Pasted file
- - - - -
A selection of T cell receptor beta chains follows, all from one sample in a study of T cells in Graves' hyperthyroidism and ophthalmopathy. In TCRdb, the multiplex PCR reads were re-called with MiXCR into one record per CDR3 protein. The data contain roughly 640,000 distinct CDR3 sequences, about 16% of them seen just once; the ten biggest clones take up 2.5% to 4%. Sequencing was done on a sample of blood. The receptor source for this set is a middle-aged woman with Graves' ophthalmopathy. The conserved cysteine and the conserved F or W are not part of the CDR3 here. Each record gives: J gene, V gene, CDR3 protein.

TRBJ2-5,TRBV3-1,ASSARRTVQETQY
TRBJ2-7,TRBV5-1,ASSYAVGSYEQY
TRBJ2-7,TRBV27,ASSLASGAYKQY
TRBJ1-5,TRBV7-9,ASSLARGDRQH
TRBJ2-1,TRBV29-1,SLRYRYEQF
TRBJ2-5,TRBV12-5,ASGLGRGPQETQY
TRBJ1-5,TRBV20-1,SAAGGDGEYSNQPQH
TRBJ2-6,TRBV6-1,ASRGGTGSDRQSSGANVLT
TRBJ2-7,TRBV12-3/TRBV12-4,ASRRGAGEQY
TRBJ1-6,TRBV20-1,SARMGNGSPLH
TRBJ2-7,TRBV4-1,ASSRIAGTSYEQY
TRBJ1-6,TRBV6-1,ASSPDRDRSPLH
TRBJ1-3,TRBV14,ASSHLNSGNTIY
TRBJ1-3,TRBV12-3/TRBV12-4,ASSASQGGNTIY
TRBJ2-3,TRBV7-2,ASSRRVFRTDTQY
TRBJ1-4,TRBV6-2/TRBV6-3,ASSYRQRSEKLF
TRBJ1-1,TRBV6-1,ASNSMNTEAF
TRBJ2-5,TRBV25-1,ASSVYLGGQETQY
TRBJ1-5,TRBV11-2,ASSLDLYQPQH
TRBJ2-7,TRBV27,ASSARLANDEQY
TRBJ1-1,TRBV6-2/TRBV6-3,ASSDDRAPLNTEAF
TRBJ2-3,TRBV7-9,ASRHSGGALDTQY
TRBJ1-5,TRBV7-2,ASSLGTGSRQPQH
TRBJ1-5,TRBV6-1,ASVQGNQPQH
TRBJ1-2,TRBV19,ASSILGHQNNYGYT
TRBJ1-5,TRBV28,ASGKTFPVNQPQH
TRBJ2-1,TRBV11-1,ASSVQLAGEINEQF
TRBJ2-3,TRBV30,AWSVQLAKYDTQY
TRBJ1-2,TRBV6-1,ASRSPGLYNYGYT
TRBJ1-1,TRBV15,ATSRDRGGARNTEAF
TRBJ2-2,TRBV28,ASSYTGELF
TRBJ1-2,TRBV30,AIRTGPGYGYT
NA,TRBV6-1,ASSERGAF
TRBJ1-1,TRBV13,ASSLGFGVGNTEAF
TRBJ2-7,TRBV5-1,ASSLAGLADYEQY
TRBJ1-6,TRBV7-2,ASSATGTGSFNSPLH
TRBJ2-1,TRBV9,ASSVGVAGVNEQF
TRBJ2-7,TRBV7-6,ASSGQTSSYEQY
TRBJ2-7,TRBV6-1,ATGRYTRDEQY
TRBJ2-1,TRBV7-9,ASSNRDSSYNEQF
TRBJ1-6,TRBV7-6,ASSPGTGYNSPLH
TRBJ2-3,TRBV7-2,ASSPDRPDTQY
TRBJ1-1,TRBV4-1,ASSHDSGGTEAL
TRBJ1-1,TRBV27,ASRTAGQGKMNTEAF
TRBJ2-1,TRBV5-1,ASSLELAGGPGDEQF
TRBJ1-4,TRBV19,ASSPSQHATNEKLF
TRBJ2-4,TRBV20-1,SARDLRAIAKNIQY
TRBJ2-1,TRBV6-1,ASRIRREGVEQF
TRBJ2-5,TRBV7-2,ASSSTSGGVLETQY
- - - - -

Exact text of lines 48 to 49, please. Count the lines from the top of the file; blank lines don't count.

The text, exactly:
TRBJ2-4,TRBV20-1,SARDLRAIAKNIQY
TRBJ2-1,TRBV6-1,ASRIRREGVEQF